Doctor Jill Biden is in the House

Before she’s even taken up residence in the White House’s East Wing, future First Lady and former Second Lady Jill Biden has already emerged as a source of controversy in some circles. The issue? Her use of the prefix ‘Dr.’


Jill Biden, a long-time educator, holds a Doctorate of Education (Ed.D.) in educational leadership from the University of Delaware, which she received in 2007. However, critics argue—at least on the face—that the Ed.D. in general is not sufficient justification for the Dr. title, nor, in her specific case, is the subject of her dissertation—retention rates of students in community colleges—worthy of the designation.


Drop the ‘Dr.’?


The current debate was triggered, or at least given a spotlight, by a Wall Street Journal editorial written by Joseph Epstein. "Any chance you might drop the 'Dr.' before your name?" Epstein wrote. "'Dr. Jill Biden' sounds and feels fraudulent, not to say a touch comic. Your degree is, I believe, an Ed.D., a doctor of education, earned at the University of Delaware through a dissertation with the unpromising title 'Student Retention at the Community College Level: Meeting Students’ Needs.'"


The way Epstein in particular addresses his open letter to Biden is telling: “Madame First Lady—Mrs. Biden—Jill—kiddo.” It’s hard to imagine a more patronizing way to address any woman, let alone a soon-to-be First Lady with a doctorate.


Regardless of one’s opinion of Jill Biden’s dissertation, the question that must come to mind is why writers like Epstein are so concerned with her use of the prefix ‘Dr.’ For Biden’s defenders, like Kirschner, the indignation arguably derives, not from the content of her work, nor even her political affiliation, but instead from her gender.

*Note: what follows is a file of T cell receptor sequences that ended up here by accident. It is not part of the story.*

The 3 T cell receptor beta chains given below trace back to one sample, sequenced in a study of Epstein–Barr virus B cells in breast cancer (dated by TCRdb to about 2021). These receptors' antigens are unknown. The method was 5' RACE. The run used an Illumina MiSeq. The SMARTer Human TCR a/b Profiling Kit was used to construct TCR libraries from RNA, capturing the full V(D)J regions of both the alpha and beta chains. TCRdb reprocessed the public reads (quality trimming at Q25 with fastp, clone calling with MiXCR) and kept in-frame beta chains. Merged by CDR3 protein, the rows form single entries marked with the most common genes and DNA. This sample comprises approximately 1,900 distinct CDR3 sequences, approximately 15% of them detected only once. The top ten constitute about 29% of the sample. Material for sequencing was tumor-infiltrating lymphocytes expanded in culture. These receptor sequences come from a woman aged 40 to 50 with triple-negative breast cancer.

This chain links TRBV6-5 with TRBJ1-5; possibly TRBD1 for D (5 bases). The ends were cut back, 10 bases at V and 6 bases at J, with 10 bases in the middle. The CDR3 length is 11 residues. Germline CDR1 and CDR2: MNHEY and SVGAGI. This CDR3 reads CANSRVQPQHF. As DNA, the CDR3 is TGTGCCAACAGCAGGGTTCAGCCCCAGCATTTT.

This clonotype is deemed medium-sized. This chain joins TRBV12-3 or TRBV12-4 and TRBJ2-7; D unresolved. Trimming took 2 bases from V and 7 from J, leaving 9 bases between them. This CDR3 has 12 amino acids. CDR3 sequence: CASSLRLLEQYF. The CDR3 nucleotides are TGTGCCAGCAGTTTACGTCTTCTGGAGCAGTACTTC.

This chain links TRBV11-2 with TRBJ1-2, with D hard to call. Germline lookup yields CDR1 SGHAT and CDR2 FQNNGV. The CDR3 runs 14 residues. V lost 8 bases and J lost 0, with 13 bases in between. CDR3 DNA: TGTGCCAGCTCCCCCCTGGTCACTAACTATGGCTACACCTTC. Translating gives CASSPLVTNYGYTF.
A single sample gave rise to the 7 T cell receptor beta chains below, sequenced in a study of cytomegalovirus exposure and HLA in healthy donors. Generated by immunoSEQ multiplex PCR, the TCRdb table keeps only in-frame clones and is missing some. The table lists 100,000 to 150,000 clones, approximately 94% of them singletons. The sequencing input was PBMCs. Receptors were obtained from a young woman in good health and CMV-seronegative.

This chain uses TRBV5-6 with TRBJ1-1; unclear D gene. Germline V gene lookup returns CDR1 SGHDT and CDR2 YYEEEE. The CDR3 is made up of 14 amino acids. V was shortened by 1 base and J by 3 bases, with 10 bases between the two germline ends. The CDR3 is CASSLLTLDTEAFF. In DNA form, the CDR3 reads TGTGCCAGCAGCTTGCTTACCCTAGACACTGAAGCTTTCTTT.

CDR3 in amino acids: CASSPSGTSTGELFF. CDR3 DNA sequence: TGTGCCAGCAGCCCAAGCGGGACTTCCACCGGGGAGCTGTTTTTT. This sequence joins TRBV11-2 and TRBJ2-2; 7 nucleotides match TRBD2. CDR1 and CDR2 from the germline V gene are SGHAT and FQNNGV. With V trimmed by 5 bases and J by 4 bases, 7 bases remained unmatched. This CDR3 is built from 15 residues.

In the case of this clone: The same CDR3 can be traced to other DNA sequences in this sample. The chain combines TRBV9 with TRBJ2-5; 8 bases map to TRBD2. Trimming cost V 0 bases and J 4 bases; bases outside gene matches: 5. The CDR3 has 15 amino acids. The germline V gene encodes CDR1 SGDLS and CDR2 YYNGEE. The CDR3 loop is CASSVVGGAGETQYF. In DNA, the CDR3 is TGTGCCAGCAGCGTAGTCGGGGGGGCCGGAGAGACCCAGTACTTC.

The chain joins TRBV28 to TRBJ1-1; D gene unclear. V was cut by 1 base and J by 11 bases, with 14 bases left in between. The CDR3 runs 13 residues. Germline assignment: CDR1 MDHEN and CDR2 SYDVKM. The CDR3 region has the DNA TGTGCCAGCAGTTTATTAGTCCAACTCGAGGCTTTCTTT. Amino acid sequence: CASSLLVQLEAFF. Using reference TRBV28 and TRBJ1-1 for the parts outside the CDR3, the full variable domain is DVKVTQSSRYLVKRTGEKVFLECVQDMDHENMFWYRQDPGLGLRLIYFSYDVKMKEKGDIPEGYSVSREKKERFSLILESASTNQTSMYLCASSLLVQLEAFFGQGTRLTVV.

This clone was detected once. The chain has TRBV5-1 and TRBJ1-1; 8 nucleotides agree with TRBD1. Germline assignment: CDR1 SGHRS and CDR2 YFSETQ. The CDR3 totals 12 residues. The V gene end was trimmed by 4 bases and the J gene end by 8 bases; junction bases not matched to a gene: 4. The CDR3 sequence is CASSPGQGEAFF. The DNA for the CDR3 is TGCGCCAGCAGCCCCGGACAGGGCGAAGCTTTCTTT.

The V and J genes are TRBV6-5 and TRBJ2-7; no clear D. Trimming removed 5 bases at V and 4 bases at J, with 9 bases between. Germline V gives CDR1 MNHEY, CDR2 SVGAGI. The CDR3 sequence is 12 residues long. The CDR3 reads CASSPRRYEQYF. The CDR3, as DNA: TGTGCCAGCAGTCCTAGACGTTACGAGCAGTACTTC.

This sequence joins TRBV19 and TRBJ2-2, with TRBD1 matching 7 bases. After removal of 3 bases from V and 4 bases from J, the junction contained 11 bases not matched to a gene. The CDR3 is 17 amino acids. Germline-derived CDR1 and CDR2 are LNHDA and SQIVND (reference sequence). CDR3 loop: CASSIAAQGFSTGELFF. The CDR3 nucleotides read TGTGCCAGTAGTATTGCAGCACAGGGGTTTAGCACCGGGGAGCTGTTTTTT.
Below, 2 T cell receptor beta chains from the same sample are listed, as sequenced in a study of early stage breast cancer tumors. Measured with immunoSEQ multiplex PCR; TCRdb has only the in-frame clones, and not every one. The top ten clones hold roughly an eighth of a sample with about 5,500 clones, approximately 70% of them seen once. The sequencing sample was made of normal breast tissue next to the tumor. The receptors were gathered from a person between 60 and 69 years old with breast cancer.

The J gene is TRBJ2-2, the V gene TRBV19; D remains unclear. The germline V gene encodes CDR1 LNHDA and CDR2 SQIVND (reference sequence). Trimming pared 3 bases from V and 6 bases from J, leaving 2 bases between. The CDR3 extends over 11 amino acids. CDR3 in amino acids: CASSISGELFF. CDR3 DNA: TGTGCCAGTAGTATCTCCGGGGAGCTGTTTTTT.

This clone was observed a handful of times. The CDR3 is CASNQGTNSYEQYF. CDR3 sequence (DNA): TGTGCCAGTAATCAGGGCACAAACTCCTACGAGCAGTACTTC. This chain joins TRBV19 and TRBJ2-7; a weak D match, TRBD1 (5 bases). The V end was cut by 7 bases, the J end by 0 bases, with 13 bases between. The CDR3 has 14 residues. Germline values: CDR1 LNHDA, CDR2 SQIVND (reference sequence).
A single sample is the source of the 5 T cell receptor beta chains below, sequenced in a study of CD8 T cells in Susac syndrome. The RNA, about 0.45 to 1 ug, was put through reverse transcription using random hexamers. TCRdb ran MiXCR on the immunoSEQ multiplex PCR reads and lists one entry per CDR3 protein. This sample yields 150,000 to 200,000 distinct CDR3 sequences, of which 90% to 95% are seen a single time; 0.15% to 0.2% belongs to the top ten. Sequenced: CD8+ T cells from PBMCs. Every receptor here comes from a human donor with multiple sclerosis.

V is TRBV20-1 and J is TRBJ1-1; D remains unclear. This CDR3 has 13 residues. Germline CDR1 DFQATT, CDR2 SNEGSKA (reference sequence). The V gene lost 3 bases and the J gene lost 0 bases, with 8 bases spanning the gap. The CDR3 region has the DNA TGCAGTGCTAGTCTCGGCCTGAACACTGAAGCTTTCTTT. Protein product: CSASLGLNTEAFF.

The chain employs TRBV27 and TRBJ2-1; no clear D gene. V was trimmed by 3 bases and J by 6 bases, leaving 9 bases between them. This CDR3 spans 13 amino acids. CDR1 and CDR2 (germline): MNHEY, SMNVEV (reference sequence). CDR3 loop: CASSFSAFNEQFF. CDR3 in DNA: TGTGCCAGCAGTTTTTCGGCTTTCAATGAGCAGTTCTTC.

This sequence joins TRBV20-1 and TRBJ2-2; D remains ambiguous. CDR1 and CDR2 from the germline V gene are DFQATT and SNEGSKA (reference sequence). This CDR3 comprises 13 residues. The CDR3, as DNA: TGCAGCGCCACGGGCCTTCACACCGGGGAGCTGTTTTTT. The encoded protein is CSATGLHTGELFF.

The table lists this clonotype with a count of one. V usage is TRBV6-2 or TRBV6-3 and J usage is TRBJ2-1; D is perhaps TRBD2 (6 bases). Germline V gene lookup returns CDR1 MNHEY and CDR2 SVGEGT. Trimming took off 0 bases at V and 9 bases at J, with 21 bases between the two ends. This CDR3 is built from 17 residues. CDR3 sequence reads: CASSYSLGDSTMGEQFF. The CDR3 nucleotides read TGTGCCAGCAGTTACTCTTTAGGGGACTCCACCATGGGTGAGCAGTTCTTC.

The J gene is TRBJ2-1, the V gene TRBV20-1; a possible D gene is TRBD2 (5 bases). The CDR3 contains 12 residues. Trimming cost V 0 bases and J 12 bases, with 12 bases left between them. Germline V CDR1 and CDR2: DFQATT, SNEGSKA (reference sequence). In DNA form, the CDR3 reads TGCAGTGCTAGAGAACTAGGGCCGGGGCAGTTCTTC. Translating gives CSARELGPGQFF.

Epstein isn’t the only writer to express his views on Biden’s worthiness of the extra letters. In a piece for Forbes defending Biden, Ann Kirschner, Ph.D. discusses her own experience with the illustrious prefix. The Wall Street Journal’s intense focus on her degree, she says, “made me take a closer look at my attitude towards my doctorate and the career plans that once consumed my life.


“My scars on this particular topic date back to 1980, when a New York Times article identified me as Miss Kirschner, a Ph.D. leaving academics to work in business...but in the next paragraph, referred to a male Ph.D. as Dr. Patten.” Kirschner goes on to question whether Epstein has even read the dissertation of which he is so critical.


We Think They Protest Too Much


Have you heard of Henry Kissinger? Dr. Kissinger. A Ph.D. doctor, not an M.D. doctor yet, unlike their disdain for Dr. Biden’s credential, nobody ever balked at calling Henry doctor! He’s not alone. Can you think of any male Ph.D.’s or Ed.D.’s whose credentials have been scoffed at? Neither can we.


The fact is there are many who would seek to explain away, cut down or simply ignore the credentials of women with advanced degrees, not based on their accomplishments or politics, but on their gender. Is there any wonder that women lag behind men in Corporate America—earning only 81.5% of what men earn?


Dr. Jill Biden is a doctor. Joseph Epstein is not. He earned a B.A. from the University of Chicago in 1959, in absentia, while serving in the army. A lot has changed over the past 60 years. Epstein, it seems, has not.


Enough said.


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